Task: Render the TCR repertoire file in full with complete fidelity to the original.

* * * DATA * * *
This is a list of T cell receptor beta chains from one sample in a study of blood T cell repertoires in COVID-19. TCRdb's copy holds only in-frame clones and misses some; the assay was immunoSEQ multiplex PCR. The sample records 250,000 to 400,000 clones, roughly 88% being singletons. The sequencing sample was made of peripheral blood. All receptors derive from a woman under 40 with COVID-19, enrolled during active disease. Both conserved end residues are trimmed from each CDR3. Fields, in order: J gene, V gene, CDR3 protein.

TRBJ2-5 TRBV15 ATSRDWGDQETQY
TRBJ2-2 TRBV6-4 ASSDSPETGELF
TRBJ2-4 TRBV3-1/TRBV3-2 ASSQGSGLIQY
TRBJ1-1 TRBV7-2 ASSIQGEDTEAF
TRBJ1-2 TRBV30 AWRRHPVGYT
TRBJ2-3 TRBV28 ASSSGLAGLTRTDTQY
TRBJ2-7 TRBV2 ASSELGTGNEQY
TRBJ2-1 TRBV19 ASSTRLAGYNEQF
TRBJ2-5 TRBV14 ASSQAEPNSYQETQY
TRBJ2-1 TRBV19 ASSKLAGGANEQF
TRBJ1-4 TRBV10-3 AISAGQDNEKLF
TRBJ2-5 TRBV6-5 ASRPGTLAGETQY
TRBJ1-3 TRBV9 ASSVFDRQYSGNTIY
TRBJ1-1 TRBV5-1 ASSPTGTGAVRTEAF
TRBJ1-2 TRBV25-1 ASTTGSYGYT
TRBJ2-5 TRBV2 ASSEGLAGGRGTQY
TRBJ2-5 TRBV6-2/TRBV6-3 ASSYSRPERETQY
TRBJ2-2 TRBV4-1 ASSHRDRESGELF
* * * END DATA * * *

This is a list of T cell receptor beta chains from one sample in a study of blood T cell repertoires in COVID-19. TCRdb's copy holds only in-frame clones and misses some; the assay was immunoSEQ multiplex PCR. The sample records 250,000 to 400,000 clones, roughly 88% being singletons. The sequencing sample was made of peripheral blood. All receptors derive from a woman under 40 with COVID-19, enrolled during active disease. Both conserved end residues are trimmed from each CDR3. Fields, in order: J gene, V gene, CDR3 protein.

TRBJ2-5 TRBV15 ATSRDWGDQETQY
TRBJ2-2 TRBV6-4 ASSDSPETGELF
TRBJ2-4 TRBV3-1/TRBV3-2 ASSQGSGLIQY
TRBJ1-1 TRBV7-2 ASSIQGEDTEAF
TRBJ1-2 TRBV30 AWRRHPVGYT
TRBJ2-3 TRBV28 ASSSGLAGLTRTDTQY
TRBJ2-7 TRBV2 ASSELGTGNEQY
TRBJ2-1 TRBV19 ASSTRLAGYNEQF
TRBJ2-5 TRBV14 ASSQAEPNSYQETQY
TRBJ2-1 TRBV19 ASSKLAGGANEQF
TRBJ1-4 TRBV10-3 AISAGQDNEKLF
TRBJ2-5 TRBV6-5 ASRPGTLAGETQY
TRBJ1-3 TRBV9 ASSVFDRQYSGNTIY
TRBJ1-1 TRBV5-1 ASSPTGTGAVRTEAF
TRBJ1-2 TRBV25-1 ASTTGSYGYT
TRBJ2-5 TRBV2 ASSEGLAGGRGTQY
TRBJ2-5 TRBV6-2/TRBV6-3 ASSYSRPERETQY
TRBJ2-2 TRBV4-1 ASSHRDRESGELF